Anonymous User wrote:What do the long-term career options look like post-JAG? I mean truly long-term. I'm going into the Navy JAG. I previously interned and then was picked up. I'm looking to stay in for 20 yrs and collect my 40% pension + 401k contributions/match. I've seen some discussions of what they look like 4, 6, 8, and 10 years into service, but I'm curious what options I'd have at 45 with 20 years of JAG experience beneath me.


Good question.

The ultimate answer is a "it depends" on the particular officer's career, connections, and specializations (and also, what they actually want to do as a civilian).

In my experience, not all retired JAGs are going to be created equal. The high speed O-6 that is retiring from a prominent position that has juice with the senior leadership is going to have a very different experience than the shitbag JAG who no one could believe made O-5. Reputation is going to go a long way as well - by the time you retire, you are going to be a very well known quantity. Being liked and well regarded professionally will open up civilian opportunities far more than the person who everyone hated working for/with and whose retirement notice lead to outbreaks of celebration.

I've been in the DC area for some time now and I've seen a lot stay within the Federal government. Those who know the right people can roll right into GS-15 and SES positions without a whole lot of effort. I've seen it a number of times where the person has basically kept their active duty job after the office was able to create a civilian equivalent. You retire Friday as Colonel/Captain Smith and then pick up in the exact same office as Mr. Smith, GS-15, that Monday.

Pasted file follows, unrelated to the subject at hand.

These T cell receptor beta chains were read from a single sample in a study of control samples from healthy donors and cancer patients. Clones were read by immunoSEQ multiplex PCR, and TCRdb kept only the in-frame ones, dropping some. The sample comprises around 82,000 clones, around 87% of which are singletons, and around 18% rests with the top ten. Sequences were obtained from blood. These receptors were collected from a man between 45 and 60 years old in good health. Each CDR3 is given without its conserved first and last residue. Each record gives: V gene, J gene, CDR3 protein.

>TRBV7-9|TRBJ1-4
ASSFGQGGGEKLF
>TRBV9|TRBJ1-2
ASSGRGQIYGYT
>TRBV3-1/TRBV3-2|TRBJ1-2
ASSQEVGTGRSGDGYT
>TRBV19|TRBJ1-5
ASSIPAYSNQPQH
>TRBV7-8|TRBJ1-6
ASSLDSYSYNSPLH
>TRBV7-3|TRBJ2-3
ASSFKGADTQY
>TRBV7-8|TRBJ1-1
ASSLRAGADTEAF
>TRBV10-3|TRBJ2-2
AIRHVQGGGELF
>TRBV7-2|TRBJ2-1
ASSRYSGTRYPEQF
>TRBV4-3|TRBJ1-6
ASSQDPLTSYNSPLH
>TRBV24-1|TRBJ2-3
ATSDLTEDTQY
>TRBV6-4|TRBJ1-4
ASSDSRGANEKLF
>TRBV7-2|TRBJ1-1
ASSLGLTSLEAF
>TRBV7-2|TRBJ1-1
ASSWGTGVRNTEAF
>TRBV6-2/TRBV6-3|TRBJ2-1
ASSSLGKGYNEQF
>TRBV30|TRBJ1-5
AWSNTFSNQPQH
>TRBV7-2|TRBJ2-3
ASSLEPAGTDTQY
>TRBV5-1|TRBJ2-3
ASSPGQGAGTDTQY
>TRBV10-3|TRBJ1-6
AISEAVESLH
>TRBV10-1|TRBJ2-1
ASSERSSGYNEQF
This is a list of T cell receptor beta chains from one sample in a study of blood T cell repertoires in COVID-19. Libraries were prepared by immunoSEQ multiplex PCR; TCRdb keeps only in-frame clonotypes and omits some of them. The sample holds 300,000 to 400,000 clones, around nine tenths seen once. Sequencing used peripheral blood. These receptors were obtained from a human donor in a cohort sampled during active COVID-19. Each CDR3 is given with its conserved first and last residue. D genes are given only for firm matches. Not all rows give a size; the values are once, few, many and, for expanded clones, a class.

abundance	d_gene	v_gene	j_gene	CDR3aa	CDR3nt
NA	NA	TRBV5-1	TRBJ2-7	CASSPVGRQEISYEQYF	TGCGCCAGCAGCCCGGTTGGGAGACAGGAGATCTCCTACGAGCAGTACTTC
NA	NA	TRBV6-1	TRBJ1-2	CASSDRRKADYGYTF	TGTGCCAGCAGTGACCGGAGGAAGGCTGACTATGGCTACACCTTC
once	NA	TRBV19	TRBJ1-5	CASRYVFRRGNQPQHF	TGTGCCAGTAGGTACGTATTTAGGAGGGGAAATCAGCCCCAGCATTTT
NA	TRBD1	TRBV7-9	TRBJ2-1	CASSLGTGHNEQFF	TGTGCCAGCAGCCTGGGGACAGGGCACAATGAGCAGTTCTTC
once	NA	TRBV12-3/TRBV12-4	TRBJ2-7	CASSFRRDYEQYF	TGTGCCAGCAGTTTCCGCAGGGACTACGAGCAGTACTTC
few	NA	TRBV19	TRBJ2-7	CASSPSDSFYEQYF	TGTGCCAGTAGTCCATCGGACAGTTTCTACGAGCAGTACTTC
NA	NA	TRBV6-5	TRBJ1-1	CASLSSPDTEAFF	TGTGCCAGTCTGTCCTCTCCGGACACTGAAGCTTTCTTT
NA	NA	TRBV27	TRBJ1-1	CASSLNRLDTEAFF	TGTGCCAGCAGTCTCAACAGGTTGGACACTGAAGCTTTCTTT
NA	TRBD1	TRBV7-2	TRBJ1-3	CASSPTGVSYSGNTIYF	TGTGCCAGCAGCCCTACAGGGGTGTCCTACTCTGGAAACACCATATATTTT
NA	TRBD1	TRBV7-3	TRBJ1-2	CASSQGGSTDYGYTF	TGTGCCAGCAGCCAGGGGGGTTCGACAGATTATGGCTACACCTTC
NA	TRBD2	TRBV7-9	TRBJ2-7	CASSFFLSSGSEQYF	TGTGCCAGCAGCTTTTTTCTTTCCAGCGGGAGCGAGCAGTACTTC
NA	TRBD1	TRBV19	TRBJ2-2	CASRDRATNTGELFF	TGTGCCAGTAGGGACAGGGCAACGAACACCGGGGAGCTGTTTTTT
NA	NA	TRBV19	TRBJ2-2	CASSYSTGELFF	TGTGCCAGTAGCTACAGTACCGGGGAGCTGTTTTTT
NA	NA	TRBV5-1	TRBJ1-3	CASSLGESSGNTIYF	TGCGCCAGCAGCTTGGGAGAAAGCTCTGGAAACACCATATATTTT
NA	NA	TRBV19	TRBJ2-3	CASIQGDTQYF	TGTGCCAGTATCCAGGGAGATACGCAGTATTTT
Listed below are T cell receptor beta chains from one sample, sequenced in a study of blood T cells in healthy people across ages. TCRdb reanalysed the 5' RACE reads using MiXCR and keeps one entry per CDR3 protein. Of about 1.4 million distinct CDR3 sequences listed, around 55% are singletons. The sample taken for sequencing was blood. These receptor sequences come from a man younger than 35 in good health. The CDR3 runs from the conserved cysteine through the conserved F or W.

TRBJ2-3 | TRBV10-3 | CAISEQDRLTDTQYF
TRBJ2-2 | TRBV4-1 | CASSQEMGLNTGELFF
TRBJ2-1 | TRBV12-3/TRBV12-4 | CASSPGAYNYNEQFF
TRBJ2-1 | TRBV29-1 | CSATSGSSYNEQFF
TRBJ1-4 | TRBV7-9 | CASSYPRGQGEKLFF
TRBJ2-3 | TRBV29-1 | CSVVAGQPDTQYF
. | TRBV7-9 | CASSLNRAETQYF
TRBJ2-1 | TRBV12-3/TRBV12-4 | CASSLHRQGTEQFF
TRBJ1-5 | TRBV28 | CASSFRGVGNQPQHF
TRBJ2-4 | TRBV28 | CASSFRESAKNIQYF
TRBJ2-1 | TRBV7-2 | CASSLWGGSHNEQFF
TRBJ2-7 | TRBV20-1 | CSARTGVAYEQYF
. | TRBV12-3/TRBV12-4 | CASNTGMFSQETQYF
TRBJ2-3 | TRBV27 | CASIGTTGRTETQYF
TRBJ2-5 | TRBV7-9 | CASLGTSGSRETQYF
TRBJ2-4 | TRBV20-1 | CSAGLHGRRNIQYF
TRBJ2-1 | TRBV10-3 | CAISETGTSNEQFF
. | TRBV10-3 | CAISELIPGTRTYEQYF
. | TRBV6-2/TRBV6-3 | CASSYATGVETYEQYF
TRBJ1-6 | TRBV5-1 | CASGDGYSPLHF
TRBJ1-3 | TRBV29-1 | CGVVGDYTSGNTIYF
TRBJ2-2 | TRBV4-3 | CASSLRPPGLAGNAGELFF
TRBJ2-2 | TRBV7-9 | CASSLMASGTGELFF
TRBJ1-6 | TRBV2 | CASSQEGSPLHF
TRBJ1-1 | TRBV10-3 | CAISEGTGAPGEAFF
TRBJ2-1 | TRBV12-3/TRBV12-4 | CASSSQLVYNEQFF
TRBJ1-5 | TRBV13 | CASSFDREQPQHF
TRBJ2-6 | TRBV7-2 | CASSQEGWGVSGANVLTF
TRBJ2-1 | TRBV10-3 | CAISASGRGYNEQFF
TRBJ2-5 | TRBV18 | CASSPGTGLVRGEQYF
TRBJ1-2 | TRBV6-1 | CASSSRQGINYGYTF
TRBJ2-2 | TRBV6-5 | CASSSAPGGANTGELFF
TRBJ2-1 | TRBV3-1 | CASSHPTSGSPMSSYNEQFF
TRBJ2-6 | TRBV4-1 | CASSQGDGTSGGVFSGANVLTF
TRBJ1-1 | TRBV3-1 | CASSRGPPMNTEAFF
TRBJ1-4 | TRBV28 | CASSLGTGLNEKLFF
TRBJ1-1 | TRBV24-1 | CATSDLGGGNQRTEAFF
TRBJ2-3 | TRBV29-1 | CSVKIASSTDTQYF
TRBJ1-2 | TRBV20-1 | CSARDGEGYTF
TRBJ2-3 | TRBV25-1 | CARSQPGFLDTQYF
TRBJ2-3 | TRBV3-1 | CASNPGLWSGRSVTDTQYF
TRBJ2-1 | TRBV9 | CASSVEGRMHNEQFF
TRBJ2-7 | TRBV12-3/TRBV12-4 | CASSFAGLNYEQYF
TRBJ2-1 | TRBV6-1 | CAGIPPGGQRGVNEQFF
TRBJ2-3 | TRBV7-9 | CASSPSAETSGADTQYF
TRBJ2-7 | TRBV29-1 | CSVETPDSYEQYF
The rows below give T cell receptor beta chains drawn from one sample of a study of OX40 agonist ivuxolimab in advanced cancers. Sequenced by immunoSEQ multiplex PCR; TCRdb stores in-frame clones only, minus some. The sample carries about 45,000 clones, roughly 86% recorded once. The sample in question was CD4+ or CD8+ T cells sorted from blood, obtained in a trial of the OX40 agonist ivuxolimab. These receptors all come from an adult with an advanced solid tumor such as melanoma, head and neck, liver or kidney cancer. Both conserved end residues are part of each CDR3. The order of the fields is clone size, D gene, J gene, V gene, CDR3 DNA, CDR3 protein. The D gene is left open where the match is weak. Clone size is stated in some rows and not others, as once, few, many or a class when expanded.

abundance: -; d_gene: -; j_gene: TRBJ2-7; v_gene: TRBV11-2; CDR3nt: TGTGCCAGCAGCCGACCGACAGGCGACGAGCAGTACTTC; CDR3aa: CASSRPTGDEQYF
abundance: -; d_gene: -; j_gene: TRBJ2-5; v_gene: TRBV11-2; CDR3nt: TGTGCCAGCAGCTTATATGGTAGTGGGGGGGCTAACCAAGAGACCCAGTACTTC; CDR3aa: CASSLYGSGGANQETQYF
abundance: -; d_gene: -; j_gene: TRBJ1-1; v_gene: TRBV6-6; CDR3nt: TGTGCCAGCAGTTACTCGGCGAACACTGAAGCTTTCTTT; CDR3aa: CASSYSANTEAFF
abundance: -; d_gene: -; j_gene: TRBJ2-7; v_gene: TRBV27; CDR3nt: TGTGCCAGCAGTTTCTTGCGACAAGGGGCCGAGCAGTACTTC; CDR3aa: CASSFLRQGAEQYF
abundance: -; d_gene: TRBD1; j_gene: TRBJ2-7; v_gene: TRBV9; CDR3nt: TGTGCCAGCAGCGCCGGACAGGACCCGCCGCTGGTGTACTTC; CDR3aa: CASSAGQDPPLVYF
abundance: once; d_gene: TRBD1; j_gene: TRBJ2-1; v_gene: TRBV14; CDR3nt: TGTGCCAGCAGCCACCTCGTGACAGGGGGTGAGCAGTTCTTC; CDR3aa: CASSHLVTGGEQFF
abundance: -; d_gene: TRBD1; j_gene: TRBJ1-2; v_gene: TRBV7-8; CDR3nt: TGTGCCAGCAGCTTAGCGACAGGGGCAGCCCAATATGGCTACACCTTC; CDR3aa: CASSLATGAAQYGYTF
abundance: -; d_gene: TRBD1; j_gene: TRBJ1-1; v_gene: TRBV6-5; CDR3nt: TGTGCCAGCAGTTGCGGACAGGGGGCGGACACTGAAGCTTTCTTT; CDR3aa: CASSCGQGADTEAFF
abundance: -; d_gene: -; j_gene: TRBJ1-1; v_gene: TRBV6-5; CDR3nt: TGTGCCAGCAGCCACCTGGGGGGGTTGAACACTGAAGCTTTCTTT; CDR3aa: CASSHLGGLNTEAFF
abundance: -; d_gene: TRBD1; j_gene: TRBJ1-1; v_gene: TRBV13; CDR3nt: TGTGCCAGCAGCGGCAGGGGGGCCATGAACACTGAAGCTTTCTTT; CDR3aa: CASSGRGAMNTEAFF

I know a number now that are federal Administrative Law Judges (ALJ) and a few that went on to be appointed as federal Magistrates. Others have hung out their own shingles - I can think of one or two former military judges that are now doing UCMJ criminal defense work. Those that take the time to write and publish extensively may be able to move into academia.

Much like my post a while back on getting out at the mid-career mark, your subject matter expertise is going to drive a lot of this too. For someone with a deep background in procurement that is retiring from AF Material Command, things will go pretty smoothly. From day 1 as an O-2, I would be always looking for a subject matter niche to master that would aid in a civilian career - that benefits you if you punch out at year 6 or 26.